Your humble hosts are traveling this week, trying to see the first total eclipse of our lifetimes. While we’re gone, listen to the story of the 1806 eclipse, the first total eclipse seen in Boston after European colonization.
During a late nineteenth century canoe craze, recreational canoeing became Boston’s hottest leisure time activity. Young lovers took advantage of the privacy and intimacy of a canoe to engage in a little bit of illicit romance, leading a humorless state police agency to ban kissing in canoes on the Charles River.
Despite our liberal reputation today, for years Boston was a bastion of official censorship. Authors and playwrights whose works were considered obscene had to create a watered-down “Boston version.” The Watch and Ward Society decided what art, theater, and literature was permissible, and what would be Banned in Boston!
Sometimes, the scripts we write for ourselves don’t sound as good when spoken out loud as they did in our heads. When that happens, we have to rewrite the show in real time. This is what that sounds like.
In which I have to say the words tomaszewski and ostracization in the same sentence. (mildly NSFW)
How do you know that the hosts of a history podcast were humanities majors, not hard science? Listen to us try to subtract 1942 from 1993.
What does it sound like when a podcast host’s chair almost overturns during a recording session? You’re about to find out.
The 1942 fire at Boston’s Cocoanut Grove nightclub killed a staggering 492 people, making it the deadliest fire in Boston history and one of the deadliest fires in US history. For Boston, it is the deadliest modern disaster of any type. Only the smallpox epidemics of the early 1700s and the 1918 Spanish flu rival it for loss of life.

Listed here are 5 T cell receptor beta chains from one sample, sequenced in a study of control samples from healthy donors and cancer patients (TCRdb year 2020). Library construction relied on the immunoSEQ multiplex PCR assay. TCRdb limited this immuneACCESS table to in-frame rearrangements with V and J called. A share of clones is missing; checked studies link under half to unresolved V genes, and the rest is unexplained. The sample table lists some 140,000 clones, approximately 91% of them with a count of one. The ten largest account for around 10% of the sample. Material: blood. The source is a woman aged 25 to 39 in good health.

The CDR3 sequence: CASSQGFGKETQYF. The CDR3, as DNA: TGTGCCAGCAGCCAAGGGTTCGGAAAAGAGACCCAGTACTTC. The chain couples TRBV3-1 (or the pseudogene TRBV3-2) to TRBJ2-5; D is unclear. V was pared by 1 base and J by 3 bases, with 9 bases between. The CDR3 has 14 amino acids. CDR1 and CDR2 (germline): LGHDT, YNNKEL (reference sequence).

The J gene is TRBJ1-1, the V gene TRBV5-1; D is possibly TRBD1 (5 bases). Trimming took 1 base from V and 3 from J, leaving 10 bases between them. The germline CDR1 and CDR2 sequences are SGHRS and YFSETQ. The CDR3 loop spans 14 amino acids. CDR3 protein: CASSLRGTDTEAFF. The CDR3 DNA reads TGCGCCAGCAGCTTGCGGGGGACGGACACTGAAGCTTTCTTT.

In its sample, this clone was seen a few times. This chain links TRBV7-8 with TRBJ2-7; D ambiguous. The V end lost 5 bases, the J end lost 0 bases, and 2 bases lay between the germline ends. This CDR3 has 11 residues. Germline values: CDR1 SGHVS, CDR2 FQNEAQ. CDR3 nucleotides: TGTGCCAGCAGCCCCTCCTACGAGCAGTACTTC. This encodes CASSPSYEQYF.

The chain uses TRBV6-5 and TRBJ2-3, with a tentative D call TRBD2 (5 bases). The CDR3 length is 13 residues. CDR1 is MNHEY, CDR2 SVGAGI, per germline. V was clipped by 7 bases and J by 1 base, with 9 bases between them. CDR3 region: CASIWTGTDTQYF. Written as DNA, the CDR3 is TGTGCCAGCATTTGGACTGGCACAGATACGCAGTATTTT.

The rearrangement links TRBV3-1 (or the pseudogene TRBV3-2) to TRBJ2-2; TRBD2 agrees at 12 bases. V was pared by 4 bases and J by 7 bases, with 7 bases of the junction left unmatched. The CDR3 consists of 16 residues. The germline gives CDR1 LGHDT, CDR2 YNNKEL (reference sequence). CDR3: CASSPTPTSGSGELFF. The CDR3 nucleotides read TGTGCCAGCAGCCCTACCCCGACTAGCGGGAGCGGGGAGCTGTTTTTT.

This week’s show is about Charles King Solomon, also known as Boston Charlie, whose criminal enterprise placed him at the head of organized crime in Boston throughout the prohibition era. He reached influence at the national level, set policies in play that led to tragedy at the Cocoanut Grove, and in death, left a wake that may have led to the rise of Whitey Bulger.
Here’s a fun blooper from Jake. While I was hosting solo last week, I ran up against the Boston history podcaster’s Achilles heel… a complete inability to say the word “Massachusetts.” I stumble almost every time, and it’s a word that comes up a lot. Here, I try several times to say “Massachusetts Commission Against Discrimination,” with sad results.